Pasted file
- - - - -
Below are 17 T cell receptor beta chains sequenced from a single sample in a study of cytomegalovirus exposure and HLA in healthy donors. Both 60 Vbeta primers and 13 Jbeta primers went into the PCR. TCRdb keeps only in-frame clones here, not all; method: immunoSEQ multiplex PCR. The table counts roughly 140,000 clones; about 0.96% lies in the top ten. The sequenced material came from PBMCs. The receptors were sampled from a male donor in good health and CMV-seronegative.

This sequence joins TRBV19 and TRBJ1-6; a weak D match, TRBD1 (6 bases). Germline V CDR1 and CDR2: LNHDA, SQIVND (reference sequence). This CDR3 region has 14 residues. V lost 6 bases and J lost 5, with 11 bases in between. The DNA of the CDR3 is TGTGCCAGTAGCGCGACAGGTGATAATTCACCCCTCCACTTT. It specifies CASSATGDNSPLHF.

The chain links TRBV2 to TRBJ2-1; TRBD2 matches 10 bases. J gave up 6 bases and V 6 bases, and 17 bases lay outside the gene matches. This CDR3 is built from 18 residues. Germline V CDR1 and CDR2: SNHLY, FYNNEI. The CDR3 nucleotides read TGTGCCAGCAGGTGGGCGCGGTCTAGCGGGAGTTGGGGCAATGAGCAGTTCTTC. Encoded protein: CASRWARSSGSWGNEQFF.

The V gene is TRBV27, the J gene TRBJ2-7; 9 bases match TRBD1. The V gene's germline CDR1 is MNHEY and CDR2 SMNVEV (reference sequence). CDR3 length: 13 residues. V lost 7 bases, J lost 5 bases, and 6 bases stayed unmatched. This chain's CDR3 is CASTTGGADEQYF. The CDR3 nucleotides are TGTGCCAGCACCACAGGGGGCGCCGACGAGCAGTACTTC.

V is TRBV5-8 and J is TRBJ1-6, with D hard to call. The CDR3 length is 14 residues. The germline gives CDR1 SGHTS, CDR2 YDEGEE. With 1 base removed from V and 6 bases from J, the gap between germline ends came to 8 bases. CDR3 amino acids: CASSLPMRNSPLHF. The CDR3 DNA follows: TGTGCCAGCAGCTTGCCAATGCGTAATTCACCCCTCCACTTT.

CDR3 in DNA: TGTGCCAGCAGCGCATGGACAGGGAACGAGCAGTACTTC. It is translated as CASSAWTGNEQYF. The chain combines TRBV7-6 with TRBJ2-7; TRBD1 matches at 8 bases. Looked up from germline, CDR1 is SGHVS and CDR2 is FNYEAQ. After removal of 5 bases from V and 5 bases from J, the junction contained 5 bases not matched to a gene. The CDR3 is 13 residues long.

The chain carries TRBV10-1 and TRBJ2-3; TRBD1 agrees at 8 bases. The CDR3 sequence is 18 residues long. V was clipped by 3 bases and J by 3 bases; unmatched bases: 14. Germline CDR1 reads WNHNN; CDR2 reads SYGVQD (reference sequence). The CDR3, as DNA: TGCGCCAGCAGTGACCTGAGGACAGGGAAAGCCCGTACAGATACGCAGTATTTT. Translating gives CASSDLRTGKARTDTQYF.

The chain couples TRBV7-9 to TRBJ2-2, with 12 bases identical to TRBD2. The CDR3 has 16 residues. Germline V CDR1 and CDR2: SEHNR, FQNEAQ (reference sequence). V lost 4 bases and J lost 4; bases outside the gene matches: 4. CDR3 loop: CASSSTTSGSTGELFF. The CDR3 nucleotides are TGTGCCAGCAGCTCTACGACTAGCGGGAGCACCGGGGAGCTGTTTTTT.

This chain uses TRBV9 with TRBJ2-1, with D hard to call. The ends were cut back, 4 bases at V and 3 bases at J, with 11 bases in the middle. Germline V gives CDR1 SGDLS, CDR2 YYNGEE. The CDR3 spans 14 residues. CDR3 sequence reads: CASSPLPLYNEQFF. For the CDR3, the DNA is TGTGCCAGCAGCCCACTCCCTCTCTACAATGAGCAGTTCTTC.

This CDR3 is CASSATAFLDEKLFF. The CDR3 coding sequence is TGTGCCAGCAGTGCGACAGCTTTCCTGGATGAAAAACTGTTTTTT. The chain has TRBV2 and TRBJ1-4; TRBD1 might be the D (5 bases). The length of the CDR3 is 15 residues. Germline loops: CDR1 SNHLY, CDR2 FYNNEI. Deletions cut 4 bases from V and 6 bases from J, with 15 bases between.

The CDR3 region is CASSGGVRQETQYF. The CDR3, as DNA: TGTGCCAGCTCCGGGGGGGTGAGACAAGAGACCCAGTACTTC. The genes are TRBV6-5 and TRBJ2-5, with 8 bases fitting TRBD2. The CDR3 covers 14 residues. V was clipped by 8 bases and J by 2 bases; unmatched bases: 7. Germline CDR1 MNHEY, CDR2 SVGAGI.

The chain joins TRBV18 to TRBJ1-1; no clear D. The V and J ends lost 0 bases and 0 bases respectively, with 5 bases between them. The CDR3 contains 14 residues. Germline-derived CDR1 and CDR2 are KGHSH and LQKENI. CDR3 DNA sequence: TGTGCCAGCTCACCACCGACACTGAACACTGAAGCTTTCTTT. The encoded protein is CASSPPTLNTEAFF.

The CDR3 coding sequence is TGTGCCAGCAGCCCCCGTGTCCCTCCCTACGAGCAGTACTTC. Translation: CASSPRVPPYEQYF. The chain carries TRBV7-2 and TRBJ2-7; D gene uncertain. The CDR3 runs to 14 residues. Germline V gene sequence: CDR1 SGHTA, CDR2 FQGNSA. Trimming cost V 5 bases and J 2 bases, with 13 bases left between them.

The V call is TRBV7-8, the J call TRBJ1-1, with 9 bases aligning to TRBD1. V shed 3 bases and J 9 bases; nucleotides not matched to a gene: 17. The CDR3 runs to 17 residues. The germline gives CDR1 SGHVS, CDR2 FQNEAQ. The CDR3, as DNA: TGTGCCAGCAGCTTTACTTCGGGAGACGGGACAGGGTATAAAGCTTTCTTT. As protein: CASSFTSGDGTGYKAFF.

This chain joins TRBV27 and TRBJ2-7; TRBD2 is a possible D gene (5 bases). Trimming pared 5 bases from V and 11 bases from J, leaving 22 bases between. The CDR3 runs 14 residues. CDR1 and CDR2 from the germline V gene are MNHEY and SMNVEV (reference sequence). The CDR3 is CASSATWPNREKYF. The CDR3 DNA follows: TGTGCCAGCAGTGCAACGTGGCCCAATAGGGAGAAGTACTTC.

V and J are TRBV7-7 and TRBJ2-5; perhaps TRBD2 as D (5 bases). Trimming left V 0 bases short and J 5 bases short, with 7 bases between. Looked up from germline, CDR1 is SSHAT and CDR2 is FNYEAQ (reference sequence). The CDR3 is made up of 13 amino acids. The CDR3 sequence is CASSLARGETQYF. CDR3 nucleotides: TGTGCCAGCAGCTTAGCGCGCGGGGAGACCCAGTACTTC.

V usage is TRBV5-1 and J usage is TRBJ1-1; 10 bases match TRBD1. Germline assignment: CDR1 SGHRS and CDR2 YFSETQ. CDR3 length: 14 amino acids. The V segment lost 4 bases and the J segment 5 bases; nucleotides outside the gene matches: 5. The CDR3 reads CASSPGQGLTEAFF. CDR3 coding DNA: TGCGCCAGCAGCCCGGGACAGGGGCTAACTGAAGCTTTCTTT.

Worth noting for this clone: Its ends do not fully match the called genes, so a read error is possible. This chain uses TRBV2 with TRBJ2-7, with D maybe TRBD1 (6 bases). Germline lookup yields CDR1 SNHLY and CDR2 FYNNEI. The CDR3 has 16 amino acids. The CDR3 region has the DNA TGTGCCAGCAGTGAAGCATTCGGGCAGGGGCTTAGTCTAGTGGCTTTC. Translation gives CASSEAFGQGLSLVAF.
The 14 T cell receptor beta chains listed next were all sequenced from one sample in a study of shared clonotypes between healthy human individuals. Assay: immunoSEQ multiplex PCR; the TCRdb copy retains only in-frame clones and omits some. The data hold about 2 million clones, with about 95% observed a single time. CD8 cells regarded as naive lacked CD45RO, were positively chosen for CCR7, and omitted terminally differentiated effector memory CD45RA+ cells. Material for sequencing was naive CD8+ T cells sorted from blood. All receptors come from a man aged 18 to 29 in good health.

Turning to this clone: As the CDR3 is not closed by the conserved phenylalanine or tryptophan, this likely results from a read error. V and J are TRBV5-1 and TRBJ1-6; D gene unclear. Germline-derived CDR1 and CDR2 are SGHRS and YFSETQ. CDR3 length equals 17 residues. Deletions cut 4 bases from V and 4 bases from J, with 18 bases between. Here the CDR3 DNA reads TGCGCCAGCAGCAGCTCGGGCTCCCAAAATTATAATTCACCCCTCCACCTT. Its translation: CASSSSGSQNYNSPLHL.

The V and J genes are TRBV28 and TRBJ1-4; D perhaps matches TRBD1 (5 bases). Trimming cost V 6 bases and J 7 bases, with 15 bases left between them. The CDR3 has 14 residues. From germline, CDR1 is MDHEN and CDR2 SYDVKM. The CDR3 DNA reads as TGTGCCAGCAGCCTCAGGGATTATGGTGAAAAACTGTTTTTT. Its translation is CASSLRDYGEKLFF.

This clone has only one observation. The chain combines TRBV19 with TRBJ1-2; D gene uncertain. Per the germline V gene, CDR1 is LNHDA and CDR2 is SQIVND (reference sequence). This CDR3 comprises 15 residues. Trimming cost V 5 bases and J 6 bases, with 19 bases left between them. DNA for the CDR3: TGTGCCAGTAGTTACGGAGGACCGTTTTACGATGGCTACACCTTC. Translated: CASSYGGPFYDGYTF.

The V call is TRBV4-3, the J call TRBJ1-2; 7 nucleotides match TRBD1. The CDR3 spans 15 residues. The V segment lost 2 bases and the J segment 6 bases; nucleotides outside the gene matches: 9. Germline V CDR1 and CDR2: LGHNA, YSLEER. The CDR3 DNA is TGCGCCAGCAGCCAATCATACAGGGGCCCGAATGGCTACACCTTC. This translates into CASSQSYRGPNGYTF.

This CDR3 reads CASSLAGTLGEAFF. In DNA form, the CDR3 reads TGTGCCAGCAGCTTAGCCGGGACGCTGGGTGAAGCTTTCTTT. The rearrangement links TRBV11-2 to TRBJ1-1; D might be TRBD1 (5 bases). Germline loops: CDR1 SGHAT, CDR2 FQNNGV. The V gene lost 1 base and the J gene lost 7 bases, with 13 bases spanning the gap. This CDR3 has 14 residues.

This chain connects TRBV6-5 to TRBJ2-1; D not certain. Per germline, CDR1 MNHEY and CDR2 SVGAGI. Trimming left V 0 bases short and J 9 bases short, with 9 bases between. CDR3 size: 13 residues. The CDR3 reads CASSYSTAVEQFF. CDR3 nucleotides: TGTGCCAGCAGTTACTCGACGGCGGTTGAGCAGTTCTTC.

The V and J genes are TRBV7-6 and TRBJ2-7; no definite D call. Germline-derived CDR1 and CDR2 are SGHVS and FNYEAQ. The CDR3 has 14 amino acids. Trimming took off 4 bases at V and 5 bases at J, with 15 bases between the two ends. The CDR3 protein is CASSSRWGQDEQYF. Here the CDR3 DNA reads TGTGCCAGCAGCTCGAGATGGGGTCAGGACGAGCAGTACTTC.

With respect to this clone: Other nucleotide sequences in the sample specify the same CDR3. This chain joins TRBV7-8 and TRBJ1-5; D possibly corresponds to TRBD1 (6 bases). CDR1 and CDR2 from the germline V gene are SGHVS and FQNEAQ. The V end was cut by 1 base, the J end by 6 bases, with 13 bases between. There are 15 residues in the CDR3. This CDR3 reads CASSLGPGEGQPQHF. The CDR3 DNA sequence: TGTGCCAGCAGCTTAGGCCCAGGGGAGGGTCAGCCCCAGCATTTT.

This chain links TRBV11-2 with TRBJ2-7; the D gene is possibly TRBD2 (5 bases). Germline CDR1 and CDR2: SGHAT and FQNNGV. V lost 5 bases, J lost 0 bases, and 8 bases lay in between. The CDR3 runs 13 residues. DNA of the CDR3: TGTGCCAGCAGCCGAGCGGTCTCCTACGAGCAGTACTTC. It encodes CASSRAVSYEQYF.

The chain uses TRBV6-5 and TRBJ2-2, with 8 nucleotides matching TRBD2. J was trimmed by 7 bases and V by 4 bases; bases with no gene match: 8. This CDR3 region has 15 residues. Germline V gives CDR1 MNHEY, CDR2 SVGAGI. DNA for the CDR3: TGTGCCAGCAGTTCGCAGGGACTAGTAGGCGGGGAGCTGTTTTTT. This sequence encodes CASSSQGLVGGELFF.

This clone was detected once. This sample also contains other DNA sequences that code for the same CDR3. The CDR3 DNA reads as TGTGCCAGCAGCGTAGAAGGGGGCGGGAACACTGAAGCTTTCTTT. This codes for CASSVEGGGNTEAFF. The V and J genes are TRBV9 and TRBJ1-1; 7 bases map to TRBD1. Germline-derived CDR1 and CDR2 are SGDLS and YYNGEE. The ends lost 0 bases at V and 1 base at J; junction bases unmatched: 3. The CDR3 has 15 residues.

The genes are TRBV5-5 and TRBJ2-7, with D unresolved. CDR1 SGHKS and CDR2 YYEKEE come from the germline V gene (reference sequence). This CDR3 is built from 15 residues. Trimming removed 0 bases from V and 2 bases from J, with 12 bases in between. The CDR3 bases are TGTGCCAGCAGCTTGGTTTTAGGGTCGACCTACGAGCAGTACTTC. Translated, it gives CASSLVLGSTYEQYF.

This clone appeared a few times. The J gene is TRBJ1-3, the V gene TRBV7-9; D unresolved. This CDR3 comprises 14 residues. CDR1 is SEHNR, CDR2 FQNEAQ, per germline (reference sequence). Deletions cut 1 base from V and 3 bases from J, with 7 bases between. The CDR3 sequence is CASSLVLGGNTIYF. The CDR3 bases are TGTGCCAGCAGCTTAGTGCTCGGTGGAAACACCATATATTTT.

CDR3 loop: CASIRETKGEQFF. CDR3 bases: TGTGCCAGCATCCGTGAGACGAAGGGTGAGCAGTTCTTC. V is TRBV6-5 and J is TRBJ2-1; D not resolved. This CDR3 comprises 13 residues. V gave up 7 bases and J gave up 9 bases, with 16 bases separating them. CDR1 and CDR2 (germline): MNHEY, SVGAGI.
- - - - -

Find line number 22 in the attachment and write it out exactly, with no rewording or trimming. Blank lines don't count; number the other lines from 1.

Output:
This clone has only one observation. The chain combines TRBV19 with TRBJ1-2; D gene uncertain. Per the germline V gene, CDR1 is LNHDA and CDR2 is SQIVND (reference sequence). This CDR3 comprises 15 residues. Trimming cost V 5 bases and J 6 bases, with 19 bases left between them. DNA for the CDR3: TGTGCCAGTAGTTACGGAGGACCGTTTTACGATGGCTACACCTTC. Translated: CASSYGGPFYDGYTF.